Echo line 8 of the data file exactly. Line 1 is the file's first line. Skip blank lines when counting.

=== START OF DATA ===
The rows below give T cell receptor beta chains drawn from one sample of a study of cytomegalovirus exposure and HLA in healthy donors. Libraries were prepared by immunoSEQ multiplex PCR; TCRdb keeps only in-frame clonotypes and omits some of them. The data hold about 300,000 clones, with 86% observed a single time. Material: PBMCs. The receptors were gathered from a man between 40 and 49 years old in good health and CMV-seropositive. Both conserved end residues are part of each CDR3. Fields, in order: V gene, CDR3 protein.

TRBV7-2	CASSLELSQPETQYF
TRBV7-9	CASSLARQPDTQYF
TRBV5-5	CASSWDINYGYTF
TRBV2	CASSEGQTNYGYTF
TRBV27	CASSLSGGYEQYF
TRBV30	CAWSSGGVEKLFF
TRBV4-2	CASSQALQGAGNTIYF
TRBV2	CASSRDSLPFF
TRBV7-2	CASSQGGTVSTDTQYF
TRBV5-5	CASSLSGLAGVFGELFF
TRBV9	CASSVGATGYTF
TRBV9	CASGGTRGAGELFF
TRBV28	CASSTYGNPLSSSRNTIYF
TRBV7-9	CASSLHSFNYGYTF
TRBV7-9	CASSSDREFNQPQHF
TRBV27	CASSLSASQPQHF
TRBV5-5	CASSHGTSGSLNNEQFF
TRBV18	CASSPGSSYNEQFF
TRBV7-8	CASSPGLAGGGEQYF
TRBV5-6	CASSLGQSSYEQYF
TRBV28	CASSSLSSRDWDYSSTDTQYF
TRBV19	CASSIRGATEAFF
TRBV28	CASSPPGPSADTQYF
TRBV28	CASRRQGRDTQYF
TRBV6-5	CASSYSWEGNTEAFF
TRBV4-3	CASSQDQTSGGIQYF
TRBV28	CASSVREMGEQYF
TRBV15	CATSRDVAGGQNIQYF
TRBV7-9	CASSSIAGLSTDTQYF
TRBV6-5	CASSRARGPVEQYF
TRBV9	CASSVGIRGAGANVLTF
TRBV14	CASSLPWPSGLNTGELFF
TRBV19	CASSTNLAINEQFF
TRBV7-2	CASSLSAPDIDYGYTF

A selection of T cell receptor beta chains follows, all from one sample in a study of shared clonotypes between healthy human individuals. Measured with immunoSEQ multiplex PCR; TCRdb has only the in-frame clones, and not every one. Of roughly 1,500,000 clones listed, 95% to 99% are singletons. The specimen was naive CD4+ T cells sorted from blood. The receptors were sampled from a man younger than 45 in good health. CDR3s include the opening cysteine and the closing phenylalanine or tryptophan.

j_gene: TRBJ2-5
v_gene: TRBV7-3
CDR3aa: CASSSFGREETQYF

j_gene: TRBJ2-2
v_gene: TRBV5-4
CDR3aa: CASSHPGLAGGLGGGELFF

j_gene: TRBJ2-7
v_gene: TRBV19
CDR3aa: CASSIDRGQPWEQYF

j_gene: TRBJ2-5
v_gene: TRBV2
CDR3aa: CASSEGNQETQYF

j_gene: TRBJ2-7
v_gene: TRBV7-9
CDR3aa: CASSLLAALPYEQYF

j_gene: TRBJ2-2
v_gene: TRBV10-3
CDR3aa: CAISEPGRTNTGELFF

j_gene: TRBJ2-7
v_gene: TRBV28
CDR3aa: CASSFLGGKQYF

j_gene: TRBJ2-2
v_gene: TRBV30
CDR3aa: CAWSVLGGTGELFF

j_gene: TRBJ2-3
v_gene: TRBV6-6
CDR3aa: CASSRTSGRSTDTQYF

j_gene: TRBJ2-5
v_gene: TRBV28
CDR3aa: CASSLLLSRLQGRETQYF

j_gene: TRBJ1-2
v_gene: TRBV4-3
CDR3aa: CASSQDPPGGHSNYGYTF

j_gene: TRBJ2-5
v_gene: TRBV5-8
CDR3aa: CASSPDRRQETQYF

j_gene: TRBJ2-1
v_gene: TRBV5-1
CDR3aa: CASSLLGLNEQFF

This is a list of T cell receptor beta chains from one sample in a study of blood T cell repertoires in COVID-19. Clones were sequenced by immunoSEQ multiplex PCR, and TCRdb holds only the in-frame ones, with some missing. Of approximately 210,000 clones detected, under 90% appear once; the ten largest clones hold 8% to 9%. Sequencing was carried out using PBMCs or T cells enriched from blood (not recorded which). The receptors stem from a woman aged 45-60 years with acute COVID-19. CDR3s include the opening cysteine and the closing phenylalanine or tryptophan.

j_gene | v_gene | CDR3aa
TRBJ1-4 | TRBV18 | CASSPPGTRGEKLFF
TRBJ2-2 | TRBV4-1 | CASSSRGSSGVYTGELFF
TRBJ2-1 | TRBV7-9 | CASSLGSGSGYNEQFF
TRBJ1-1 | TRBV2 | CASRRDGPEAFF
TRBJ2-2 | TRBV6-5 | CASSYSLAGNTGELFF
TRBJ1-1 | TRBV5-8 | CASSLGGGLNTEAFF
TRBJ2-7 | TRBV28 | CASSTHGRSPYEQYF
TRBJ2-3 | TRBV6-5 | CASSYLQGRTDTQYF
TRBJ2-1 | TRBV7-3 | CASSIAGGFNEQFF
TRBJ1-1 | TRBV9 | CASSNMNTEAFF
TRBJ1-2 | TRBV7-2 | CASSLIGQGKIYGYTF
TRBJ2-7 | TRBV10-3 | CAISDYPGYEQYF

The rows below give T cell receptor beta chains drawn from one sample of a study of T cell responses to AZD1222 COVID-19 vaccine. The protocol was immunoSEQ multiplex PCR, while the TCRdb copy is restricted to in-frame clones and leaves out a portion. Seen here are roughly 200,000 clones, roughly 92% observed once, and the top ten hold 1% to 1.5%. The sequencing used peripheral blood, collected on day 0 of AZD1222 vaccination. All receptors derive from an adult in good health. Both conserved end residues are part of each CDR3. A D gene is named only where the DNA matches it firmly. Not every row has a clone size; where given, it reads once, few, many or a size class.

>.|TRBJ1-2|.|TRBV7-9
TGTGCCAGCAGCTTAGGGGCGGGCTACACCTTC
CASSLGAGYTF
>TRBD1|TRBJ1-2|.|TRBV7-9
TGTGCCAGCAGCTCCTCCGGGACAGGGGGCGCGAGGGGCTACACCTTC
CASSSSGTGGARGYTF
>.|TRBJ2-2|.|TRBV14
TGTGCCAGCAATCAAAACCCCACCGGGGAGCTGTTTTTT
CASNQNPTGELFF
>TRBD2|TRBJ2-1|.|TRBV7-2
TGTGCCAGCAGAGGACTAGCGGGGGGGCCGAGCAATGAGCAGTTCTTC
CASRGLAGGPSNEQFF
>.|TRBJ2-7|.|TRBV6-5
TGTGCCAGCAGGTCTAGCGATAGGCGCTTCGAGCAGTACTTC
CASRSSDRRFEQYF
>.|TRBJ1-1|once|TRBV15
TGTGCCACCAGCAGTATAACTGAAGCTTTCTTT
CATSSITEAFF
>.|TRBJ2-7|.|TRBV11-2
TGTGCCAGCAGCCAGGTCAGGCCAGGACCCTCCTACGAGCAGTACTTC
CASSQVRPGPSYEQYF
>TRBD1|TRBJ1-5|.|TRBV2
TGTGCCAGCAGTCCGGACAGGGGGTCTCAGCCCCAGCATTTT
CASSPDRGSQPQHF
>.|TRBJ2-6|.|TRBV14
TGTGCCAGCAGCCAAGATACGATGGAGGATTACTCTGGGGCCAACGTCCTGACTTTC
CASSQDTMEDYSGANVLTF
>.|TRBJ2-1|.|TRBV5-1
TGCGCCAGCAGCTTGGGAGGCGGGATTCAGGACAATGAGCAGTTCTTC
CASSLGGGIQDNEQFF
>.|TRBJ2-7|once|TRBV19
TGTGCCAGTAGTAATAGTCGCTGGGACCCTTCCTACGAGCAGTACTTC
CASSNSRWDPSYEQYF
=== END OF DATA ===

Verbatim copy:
TRBV4-2	CASSQALQGAGNTIYF